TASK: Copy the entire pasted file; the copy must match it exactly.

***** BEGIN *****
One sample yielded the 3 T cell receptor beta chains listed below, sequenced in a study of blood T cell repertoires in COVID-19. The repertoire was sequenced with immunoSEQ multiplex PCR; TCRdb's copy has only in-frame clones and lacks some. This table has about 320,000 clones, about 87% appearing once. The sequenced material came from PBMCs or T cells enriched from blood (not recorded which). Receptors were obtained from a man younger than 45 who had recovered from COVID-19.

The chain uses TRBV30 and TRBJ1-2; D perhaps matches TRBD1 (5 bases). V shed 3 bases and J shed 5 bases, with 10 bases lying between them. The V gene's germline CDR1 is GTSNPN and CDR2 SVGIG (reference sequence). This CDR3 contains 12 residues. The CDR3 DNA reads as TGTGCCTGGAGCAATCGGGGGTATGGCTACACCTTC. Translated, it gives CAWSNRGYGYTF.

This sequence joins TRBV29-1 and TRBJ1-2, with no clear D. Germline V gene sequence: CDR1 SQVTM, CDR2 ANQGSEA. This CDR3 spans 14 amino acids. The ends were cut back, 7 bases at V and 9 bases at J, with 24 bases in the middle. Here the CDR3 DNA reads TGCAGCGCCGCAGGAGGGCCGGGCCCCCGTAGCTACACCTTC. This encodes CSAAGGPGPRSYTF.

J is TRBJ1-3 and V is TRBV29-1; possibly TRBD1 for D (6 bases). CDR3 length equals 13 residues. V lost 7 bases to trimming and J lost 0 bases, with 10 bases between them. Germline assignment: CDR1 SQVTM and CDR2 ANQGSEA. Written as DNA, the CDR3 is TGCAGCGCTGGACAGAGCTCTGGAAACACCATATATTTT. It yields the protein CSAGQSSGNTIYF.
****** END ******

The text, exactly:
One sample yielded the 3 T cell receptor beta chains listed below, sequenced in a study of blood T cell repertoires in COVID-19. The repertoire was sequenced with immunoSEQ multiplex PCR; TCRdb's copy has only in-frame clones and lacks some. This table has about 320,000 clones, about 87% appearing once. The sequenced material came from PBMCs or T cells enriched from blood (not recorded which). Receptors were obtained from a man younger than 45 who had recovered from COVID-19.

The chain uses TRBV30 and TRBJ1-2; D perhaps matches TRBD1 (5 bases). V shed 3 bases and J shed 5 bases, with 10 bases lying between them. The V gene's germline CDR1 is GTSNPN and CDR2 SVGIG (reference sequence). This CDR3 contains 12 residues. The CDR3 DNA reads as TGTGCCTGGAGCAATCGGGGGTATGGCTACACCTTC. Translated, it gives CAWSNRGYGYTF.

This sequence joins TRBV29-1 and TRBJ1-2, with no clear D. Germline V gene sequence: CDR1 SQVTM, CDR2 ANQGSEA. This CDR3 spans 14 amino acids. The ends were cut back, 7 bases at V and 9 bases at J, with 24 bases in the middle. Here the CDR3 DNA reads TGCAGCGCCGCAGGAGGGCCGGGCCCCCGTAGCTACACCTTC. This encodes CSAAGGPGPRSYTF.

J is TRBJ1-3 and V is TRBV29-1; possibly TRBD1 for D (6 bases). CDR3 length equals 13 residues. V lost 7 bases to trimming and J lost 0 bases, with 10 bases between them. Germline assignment: CDR1 SQVTM and CDR2 ANQGSEA. Written as DNA, the CDR3 is TGCAGCGCTGGACAGAGCTCTGGAAACACCATATATTTT. It yields the protein CSAGQSSGNTIYF.